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Gas that grows on trees? Bacteria that can turn plant matter, manure into real gasoline is now science fact, not fiction

E. Coli

In journalism school I became a biofuel dork. It sort of happened by accident, really. One dark winter term, I was assigned to write a 100+ page research paper. The topic I chose: biofuels.

While the vast majority of my work surrounded corn-derived ethanol, a small portion was devoted to biofuels created from bacteria.

At the time, the concept was a pipedream. There were some labs creating the stuff but the process was tedious and the resulting fuel would gum up conventional gasoline and diesel engines. Early experiments yielded biofuels that was close to the stuff we pull out of the ground but not close enough to avoid long-term reliability issues.

Now, however, it seems John Love from the University of Exeter in the UK has sorted the process out. Here’s how New Scientist describes Love’s process: “[Love] took genes from the camphor tree, soil bacteria and blue-green algae and spliced them into DNA from Escherichia coli bacteria. When the modified E. coli were fed glucose, the enzymes they produced converted the sugar into fatty acids and then turned these into hydrocarbons that were chemically and structurally identical to those found in commercial fuel.” (DT’s emphasis)

While the creation is impressive, in its current state, Love’s biofuel-creating bacteria feeds on plant matter, which is monetarily and environmentally costly.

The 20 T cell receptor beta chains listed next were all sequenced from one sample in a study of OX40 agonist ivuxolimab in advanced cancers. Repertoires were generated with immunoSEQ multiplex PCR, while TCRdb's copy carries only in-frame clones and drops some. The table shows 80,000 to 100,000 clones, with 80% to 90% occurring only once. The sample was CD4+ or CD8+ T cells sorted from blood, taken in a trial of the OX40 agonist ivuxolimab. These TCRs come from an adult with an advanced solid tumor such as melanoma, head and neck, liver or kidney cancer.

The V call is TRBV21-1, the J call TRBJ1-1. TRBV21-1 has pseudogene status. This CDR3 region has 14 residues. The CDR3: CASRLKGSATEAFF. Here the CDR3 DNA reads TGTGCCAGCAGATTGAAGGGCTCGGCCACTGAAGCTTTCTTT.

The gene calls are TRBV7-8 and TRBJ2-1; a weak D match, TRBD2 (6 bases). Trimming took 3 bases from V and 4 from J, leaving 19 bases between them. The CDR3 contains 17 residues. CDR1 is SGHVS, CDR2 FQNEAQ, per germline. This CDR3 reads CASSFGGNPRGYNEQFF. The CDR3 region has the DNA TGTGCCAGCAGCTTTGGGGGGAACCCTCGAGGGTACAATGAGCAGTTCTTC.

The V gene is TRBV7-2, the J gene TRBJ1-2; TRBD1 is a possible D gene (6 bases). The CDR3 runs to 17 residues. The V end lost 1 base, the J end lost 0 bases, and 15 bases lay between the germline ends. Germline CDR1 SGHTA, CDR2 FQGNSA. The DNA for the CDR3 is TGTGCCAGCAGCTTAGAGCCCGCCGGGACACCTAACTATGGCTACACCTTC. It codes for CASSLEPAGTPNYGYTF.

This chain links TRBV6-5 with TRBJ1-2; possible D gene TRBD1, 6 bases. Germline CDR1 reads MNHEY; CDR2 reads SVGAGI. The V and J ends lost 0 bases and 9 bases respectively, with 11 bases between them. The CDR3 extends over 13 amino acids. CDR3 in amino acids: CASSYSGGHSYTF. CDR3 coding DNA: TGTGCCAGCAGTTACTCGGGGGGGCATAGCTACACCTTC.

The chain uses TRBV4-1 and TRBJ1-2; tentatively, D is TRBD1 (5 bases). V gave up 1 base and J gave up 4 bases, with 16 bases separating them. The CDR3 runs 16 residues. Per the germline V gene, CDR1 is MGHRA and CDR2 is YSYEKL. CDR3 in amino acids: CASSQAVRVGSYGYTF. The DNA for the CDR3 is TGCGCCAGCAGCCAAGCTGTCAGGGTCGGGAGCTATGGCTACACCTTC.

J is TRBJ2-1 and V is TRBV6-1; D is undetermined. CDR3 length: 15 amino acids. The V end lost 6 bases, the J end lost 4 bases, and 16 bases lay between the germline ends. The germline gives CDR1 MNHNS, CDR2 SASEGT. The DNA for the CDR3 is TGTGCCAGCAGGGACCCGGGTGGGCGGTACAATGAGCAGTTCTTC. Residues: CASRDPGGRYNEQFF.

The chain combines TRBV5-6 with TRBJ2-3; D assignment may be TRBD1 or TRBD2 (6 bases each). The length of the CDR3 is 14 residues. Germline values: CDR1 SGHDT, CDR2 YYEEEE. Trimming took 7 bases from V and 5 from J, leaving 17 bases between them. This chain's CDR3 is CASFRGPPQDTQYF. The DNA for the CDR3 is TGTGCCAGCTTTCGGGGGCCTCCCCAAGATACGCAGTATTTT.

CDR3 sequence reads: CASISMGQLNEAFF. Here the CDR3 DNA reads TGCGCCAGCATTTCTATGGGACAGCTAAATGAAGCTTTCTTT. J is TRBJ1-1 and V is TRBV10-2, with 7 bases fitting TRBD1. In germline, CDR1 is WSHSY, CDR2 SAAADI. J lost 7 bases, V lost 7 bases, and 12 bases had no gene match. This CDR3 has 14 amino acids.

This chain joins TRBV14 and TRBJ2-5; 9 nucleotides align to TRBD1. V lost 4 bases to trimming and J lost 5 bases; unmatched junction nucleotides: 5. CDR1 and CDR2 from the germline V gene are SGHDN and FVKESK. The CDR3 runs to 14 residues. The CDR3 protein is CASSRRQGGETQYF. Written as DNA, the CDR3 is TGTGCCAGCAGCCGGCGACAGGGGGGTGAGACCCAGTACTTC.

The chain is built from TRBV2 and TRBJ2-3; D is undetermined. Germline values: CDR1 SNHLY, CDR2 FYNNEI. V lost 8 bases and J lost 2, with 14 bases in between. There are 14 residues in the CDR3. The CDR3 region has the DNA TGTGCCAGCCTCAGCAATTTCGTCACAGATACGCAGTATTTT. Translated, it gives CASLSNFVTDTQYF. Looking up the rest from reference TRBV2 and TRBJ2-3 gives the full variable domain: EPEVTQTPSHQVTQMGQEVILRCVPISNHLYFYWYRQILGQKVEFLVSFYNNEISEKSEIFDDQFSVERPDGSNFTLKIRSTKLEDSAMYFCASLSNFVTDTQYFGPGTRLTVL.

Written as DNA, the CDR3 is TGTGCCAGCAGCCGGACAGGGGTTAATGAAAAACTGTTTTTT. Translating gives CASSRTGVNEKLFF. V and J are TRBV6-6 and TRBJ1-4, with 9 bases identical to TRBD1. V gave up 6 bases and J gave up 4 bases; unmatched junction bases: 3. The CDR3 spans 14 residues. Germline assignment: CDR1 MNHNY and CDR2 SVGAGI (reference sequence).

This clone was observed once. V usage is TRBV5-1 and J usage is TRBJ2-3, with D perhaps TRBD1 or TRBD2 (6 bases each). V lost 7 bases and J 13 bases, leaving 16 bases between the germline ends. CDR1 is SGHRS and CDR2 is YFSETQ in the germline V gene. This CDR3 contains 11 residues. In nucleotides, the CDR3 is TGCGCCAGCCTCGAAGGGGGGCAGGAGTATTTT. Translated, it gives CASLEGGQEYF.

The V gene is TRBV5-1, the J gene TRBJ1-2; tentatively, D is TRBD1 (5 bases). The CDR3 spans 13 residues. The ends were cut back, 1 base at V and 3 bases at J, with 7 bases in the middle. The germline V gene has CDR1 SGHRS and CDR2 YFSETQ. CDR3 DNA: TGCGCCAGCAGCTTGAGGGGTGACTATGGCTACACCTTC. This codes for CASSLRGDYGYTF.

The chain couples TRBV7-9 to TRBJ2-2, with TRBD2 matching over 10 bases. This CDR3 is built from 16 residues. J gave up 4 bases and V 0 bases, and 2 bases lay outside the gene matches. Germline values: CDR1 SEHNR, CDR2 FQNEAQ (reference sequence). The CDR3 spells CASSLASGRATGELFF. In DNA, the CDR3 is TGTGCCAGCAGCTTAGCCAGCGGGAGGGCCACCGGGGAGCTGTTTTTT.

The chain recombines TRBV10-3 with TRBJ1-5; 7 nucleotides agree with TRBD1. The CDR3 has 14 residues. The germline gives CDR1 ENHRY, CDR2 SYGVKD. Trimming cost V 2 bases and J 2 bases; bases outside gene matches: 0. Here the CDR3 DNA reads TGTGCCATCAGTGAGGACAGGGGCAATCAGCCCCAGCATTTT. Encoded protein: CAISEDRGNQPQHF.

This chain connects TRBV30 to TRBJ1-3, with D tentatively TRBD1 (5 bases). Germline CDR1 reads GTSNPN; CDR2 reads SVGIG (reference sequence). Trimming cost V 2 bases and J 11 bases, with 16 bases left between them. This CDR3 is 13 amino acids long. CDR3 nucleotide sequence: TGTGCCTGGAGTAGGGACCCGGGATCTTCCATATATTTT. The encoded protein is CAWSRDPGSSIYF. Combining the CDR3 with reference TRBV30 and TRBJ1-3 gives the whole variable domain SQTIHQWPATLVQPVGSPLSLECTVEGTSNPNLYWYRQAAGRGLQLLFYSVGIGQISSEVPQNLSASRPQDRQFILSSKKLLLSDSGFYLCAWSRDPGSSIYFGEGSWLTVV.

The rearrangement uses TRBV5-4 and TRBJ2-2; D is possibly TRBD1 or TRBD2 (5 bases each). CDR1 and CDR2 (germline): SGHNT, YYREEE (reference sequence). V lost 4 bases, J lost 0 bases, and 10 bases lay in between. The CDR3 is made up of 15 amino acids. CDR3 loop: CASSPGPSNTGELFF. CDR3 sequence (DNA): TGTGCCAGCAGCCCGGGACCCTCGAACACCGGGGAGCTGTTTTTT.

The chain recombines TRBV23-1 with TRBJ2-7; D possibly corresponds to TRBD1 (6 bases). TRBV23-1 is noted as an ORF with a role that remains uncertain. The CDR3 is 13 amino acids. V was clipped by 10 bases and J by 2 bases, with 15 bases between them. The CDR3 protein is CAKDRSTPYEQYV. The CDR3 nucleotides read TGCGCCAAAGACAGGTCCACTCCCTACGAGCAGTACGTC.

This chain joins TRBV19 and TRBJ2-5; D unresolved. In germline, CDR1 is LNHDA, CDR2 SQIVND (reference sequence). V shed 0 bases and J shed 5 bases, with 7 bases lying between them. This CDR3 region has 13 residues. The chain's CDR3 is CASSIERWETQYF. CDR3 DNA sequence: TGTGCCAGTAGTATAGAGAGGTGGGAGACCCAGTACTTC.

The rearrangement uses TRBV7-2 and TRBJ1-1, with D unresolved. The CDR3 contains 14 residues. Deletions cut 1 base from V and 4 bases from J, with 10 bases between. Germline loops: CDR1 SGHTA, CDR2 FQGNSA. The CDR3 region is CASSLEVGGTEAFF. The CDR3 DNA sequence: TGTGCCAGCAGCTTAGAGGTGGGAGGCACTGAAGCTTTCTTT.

More impressive, however, Love wagers he can alter the genes of the bacteria to allow the biofuels to be created from a straw or animal manure diet, both of which are far more abundant and far less impactful.

It’s astonishing to fathom. In the near future, we might be able to take waste and turn it into gasoline for our cars from a process that is carbon neutral over its lifespan.

Now before you begin to spin conspiracy narratives about an oil industry uprising to kill the stuff, know that the research was partly funded by Shell. Perhaps the oil producer figures growing gasoline in a lab will soon be cheaper than extracting it from the earth?

I, for one, am very excited to see this breakthrough – I honestly never thought we’d get there. Now I hope we can just get it to a cost-effective and environmentally sustainable state.

What do you think? Should we (or Shell) look for more ways to make gas, or find other ways altogether to power our vehicles? Why or why not? Leave a comment below.

Photo credit: adonofrio Biology101.org on Flickr